Obama, Congress make budget deal, avert shutdown
Washington, April 9, 2011
US President Barack Obama and congressional leaders struck a last-minute budget deal on Friday, narrowly averting a government shutdown that would have idled hundreds of thousands of federal workers.
With little time to spare before a midnight deadline for a government closure, Obama's Democrats and opposition Republicans agreed to a bitterly fought compromise plan that would cut $37.8 billion in spending for the rest of the fiscal year.
Congress moved quickly to approve a seven-day stopgap funding measure to keep federal agencies running into next week until the budget agreement can be formally enacted.
A shutdown -- the first in more than 15 years -- would have meant furloughs for much of the federal work force, suspension of key government services and the closing of many national parks and monuments, while potentially undermining the US economic recovery.
But the biggest incentive for a deal may have been the risks that failure would have posed for Obama, his fellow Democrats and the Republicans amid signs of public frustration with the rancorous budget fight in Washington as the 2012 presidential election campaign gathers steam.
"Tomorrow, I'm pleased to announce that the Washington Monument as well as the entire federal government will be open for business," Obama said in a late-night appearance at the White House.
The deal for the rest of the fiscal year, which came after days of tense negotiations and brinkmanship, will yield the largest domestic spending cuts in US history, an achievement for Republicans who won control of the House of Representatives last November on a promise to scale back government.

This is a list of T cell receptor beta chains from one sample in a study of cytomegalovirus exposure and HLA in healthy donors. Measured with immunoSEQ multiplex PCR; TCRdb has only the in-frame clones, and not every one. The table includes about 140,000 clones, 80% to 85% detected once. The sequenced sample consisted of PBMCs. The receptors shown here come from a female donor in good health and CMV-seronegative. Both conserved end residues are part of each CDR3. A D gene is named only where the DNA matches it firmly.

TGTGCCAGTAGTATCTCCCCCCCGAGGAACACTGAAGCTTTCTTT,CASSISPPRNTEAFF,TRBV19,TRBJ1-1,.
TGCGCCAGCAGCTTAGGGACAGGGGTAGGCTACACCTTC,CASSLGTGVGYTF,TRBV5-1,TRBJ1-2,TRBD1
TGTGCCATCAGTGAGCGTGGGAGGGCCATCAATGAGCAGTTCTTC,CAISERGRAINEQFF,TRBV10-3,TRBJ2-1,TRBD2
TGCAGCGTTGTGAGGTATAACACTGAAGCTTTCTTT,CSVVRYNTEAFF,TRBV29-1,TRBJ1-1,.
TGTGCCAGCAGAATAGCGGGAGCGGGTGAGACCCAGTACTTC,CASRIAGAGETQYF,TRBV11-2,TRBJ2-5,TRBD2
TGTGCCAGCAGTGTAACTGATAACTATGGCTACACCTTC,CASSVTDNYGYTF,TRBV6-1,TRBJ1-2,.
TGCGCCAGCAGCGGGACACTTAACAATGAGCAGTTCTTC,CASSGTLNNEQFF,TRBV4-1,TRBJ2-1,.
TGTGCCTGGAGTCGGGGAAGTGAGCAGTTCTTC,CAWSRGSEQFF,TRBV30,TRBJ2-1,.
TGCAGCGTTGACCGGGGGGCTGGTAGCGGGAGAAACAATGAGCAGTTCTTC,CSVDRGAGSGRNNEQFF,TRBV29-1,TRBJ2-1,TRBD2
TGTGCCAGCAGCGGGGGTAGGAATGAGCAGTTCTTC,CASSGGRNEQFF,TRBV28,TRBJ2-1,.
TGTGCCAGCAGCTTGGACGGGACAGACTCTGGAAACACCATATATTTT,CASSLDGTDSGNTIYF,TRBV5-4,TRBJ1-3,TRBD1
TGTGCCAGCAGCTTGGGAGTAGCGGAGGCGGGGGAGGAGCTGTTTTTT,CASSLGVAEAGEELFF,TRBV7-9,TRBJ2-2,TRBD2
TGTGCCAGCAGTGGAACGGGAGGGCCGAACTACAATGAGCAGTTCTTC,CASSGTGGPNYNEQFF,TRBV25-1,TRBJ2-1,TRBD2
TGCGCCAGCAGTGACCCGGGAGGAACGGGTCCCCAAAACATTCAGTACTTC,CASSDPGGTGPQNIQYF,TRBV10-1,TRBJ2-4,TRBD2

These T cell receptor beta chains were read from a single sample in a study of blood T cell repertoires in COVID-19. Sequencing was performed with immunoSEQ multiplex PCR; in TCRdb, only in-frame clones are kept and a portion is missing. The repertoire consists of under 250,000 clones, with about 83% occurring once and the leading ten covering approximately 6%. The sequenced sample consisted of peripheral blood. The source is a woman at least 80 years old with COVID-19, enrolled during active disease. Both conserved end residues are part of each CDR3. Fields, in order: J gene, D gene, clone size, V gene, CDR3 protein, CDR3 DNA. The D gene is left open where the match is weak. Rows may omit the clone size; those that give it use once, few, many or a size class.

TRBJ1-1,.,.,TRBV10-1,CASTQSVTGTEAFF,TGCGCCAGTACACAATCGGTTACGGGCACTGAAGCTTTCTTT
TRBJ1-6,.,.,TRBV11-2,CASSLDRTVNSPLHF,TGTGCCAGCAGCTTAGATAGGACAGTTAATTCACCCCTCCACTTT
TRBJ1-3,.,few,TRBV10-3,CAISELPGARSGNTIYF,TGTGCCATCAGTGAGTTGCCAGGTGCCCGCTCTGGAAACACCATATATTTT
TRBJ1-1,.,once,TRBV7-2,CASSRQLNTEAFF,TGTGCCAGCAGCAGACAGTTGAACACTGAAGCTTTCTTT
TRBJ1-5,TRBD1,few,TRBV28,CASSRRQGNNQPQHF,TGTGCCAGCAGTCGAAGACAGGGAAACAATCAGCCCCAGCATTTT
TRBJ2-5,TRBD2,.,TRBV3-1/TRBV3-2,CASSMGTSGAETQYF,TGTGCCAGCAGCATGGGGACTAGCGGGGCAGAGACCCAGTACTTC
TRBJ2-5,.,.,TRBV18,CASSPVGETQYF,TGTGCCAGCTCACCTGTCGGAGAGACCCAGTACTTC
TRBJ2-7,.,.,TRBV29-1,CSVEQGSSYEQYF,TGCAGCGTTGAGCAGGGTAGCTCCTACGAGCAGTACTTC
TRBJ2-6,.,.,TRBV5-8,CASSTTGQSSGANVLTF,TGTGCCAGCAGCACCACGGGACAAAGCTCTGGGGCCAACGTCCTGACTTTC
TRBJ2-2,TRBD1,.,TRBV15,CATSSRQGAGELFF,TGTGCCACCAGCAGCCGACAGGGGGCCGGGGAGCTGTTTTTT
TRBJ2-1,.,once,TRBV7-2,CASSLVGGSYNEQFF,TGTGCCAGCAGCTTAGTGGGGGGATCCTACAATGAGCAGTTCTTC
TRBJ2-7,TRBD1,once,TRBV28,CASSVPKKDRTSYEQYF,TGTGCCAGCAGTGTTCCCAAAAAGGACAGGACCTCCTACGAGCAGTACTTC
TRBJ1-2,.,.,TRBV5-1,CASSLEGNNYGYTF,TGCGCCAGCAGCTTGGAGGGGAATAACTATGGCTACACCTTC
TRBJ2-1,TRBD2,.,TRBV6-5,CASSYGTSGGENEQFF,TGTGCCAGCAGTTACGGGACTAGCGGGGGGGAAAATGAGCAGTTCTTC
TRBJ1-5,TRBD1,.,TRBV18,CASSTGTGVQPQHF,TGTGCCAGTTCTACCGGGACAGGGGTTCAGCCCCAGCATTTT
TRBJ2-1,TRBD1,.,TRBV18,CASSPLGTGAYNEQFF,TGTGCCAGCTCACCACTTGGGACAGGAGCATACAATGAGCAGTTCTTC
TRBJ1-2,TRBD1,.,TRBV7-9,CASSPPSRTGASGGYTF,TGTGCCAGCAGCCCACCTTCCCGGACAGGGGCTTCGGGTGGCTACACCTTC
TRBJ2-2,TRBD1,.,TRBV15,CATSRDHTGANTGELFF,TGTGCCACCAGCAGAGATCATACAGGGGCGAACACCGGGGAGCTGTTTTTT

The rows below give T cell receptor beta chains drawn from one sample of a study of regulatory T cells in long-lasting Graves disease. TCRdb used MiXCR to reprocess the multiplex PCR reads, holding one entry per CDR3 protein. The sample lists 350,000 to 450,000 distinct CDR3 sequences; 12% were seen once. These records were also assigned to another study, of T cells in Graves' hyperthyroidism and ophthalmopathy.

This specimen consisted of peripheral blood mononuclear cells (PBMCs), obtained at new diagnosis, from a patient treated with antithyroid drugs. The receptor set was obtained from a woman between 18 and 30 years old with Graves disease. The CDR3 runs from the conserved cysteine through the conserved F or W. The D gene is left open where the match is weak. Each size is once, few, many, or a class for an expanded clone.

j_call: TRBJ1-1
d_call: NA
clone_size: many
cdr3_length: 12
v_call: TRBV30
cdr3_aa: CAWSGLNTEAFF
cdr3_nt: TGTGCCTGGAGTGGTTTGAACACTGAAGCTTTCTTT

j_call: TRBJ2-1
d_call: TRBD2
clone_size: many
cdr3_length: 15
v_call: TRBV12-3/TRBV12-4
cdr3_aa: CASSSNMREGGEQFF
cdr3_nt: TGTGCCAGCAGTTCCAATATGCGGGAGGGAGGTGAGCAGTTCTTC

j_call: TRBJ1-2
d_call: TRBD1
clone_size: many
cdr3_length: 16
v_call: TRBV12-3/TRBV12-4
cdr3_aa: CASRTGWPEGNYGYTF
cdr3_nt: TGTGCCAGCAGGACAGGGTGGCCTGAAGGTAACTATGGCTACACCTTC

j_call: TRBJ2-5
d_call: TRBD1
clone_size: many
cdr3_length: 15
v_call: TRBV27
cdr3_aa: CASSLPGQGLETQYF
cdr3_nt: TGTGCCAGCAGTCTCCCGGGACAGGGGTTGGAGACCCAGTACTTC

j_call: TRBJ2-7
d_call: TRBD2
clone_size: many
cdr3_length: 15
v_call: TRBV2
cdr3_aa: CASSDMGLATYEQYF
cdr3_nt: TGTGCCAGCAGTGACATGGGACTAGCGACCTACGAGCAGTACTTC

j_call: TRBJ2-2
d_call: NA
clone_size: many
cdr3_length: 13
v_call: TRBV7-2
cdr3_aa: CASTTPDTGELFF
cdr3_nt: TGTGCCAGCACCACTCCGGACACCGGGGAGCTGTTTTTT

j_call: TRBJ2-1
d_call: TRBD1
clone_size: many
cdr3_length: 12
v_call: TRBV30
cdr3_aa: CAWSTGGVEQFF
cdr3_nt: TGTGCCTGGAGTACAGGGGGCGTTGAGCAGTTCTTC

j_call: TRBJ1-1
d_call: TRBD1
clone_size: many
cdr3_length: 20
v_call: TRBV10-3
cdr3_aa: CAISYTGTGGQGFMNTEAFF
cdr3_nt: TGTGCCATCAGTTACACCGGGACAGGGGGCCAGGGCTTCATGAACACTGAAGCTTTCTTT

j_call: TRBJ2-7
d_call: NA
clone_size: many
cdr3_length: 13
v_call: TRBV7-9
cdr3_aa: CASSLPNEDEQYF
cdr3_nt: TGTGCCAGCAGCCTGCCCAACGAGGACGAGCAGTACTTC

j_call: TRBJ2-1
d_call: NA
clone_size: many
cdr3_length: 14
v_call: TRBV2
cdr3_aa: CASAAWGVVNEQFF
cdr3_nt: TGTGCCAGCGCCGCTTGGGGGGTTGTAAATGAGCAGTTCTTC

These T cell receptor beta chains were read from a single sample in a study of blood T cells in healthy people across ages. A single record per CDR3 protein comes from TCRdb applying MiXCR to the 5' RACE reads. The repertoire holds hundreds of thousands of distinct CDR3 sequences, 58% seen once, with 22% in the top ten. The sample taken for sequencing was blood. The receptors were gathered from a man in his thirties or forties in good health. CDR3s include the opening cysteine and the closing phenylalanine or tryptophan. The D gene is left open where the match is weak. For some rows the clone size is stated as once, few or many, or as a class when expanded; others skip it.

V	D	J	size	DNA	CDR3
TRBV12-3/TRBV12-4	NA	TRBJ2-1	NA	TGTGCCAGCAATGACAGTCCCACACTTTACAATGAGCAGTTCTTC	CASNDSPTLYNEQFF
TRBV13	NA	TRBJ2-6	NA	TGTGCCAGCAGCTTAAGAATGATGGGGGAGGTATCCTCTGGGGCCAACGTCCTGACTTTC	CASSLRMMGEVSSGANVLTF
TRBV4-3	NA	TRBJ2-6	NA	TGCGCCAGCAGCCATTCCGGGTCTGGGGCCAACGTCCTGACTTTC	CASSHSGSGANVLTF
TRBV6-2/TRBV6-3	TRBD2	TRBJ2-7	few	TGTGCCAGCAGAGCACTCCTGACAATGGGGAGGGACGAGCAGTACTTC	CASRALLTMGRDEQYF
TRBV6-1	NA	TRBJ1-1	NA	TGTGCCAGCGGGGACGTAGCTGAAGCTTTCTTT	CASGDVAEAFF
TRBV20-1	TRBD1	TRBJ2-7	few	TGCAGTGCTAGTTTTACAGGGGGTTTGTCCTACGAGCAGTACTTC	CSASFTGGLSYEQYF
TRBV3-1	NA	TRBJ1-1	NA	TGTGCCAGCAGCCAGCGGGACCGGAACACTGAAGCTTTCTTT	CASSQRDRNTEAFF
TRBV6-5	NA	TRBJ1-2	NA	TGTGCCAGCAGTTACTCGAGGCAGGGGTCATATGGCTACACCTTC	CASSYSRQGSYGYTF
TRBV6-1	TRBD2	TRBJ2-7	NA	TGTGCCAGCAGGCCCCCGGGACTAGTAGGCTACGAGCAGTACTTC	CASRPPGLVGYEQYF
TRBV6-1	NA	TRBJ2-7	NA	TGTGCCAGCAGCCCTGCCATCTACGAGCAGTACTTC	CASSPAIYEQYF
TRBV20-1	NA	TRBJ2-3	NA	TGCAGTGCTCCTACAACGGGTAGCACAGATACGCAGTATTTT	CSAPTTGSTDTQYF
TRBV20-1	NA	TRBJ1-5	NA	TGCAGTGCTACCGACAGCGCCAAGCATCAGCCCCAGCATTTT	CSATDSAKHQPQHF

But Obama and the Democrats can take solace in having beat back a Republican effort to block birth control funding to the Planned Parenthood family planning organization, because it also provides abortions -- though not with public money.
Despite the resolution, the political fight raised questions about the ability of Obama and a divided US Congress to deal with bigger issues looming down the road, from raising the federal debt ceiling to reining in budget deficits.
Investment firm Goldman Sachs had estimated a government shutdown lasting more than a week could have cost the economy $8 billion in missed federal spending, dragging down growth.
"Like any worthwhile compromise, both sides had to make tough decisions and give ground on issues that were important to them," Obama said. "Some of the cuts we agreed to will be painful."
US House of Representatives Speaker John Boehner told reporters the sides had come to "an agreement that will in fact cut spending and keep our government open."
Obama's aides and US lawmakers had struggled for days to hammer out a deal. Without an agreement, money to operate the federal government for the next six months would have run out at midnight on Friday and agencies such as the Internal Revenue Service would begin a partial shutdown.
The leadership of the world's lone remaining superpower has been consumed for days by the budgetary infighting that could bring large swathes of government to a standstill.
"They've got to be laughing at us right now" in China, said Senate Foreign Relations Committee Chairman John Kerry. "How terrific that the United States of America can't make a decision."
White House Budget Director Jack Lew said Obama was expected to sign the stopgap measure no later than Saturday and told federal agencies to continue their normal operations. – Reuters